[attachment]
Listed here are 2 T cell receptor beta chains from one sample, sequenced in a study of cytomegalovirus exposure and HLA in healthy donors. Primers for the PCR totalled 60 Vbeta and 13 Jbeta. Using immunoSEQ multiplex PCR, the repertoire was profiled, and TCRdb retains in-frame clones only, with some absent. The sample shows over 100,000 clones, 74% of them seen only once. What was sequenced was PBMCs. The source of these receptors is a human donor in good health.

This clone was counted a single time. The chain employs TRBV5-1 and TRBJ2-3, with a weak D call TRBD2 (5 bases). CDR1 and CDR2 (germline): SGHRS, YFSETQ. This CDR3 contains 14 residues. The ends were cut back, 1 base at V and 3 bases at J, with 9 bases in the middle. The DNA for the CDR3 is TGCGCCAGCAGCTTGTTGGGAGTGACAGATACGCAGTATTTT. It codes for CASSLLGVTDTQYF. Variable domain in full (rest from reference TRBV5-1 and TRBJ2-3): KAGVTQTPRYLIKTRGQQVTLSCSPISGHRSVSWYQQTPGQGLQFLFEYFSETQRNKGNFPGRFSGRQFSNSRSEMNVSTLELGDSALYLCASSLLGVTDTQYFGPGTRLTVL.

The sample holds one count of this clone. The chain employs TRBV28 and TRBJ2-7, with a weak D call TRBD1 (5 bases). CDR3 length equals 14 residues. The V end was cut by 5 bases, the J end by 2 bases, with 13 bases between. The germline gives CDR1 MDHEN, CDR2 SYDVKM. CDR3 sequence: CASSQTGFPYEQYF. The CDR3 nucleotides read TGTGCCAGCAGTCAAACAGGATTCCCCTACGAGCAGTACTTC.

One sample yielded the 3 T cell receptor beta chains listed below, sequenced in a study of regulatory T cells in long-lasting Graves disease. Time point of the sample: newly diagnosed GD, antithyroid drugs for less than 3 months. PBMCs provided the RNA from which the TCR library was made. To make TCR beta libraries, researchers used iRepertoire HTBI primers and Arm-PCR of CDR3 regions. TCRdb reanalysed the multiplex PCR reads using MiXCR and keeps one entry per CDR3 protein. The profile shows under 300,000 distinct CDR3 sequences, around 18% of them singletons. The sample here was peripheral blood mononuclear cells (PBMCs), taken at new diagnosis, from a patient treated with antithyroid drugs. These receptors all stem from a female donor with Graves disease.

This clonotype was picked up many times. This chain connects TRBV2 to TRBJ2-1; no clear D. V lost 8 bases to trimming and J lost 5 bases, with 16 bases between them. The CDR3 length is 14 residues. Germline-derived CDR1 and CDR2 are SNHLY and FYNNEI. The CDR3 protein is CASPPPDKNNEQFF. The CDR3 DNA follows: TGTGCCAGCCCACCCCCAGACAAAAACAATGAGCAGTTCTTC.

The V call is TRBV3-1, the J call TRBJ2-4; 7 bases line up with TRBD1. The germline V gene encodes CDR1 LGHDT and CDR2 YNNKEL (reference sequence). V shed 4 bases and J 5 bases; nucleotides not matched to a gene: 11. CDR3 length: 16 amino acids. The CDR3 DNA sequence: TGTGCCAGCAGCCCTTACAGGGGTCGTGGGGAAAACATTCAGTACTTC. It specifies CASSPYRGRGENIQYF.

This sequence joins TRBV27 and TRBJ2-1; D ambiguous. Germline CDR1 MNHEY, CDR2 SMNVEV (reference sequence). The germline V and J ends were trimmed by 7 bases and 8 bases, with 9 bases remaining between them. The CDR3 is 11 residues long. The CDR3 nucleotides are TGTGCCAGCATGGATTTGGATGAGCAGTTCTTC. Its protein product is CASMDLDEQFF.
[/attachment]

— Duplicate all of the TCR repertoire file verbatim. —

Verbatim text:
Listed here are 2 T cell receptor beta chains from one sample, sequenced in a study of cytomegalovirus exposure and HLA in healthy donors. Primers for the PCR totalled 60 Vbeta and 13 Jbeta. Using immunoSEQ multiplex PCR, the repertoire was profiled, and TCRdb retains in-frame clones only, with some absent. The sample shows over 100,000 clones, 74% of them seen only once. What was sequenced was PBMCs. The source of these receptors is a human donor in good health.

This clone was counted a single time. The chain employs TRBV5-1 and TRBJ2-3, with a weak D call TRBD2 (5 bases). CDR1 and CDR2 (germline): SGHRS, YFSETQ. This CDR3 contains 14 residues. The ends were cut back, 1 base at V and 3 bases at J, with 9 bases in the middle. The DNA for the CDR3 is TGCGCCAGCAGCTTGTTGGGAGTGACAGATACGCAGTATTTT. It codes for CASSLLGVTDTQYF. Variable domain in full (rest from reference TRBV5-1 and TRBJ2-3): KAGVTQTPRYLIKTRGQQVTLSCSPISGHRSVSWYQQTPGQGLQFLFEYFSETQRNKGNFPGRFSGRQFSNSRSEMNVSTLELGDSALYLCASSLLGVTDTQYFGPGTRLTVL.

The sample holds one count of this clone. The chain employs TRBV28 and TRBJ2-7, with a weak D call TRBD1 (5 bases). CDR3 length equals 14 residues. The V end was cut by 5 bases, the J end by 2 bases, with 13 bases between. The germline gives CDR1 MDHEN, CDR2 SYDVKM. CDR3 sequence: CASSQTGFPYEQYF. The CDR3 nucleotides read TGTGCCAGCAGTCAAACAGGATTCCCCTACGAGCAGTACTTC.

One sample yielded the 3 T cell receptor beta chains listed below, sequenced in a study of regulatory T cells in long-lasting Graves disease. Time point of the sample: newly diagnosed GD, antithyroid drugs for less than 3 months. PBMCs provided the RNA from which the TCR library was made. To make TCR beta libraries, researchers used iRepertoire HTBI primers and Arm-PCR of CDR3 regions. TCRdb reanalysed the multiplex PCR reads using MiXCR and keeps one entry per CDR3 protein. The profile shows under 300,000 distinct CDR3 sequences, around 18% of them singletons. The sample here was peripheral blood mononuclear cells (PBMCs), taken at new diagnosis, from a patient treated with antithyroid drugs. These receptors all stem from a female donor with Graves disease.

This clonotype was picked up many times. This chain connects TRBV2 to TRBJ2-1; no clear D. V lost 8 bases to trimming and J lost 5 bases, with 16 bases between them. The CDR3 length is 14 residues. Germline-derived CDR1 and CDR2 are SNHLY and FYNNEI. The CDR3 protein is CASPPPDKNNEQFF. The CDR3 DNA follows: TGTGCCAGCCCACCCCCAGACAAAAACAATGAGCAGTTCTTC.

The V call is TRBV3-1, the J call TRBJ2-4; 7 bases line up with TRBD1. The germline V gene encodes CDR1 LGHDT and CDR2 YNNKEL (reference sequence). V shed 4 bases and J 5 bases; nucleotides not matched to a gene: 11. CDR3 length: 16 amino acids. The CDR3 DNA sequence: TGTGCCAGCAGCCCTTACAGGGGTCGTGGGGAAAACATTCAGTACTTC. It specifies CASSPYRGRGENIQYF.

This sequence joins TRBV27 and TRBJ2-1; D ambiguous. Germline CDR1 MNHEY, CDR2 SMNVEV (reference sequence). The germline V and J ends were trimmed by 7 bases and 8 bases, with 9 bases remaining between them. The CDR3 is 11 residues long. The CDR3 nucleotides are TGTGCCAGCATGGATTTGGATGAGCAGTTCTTC. Its protein product is CASMDLDEQFF.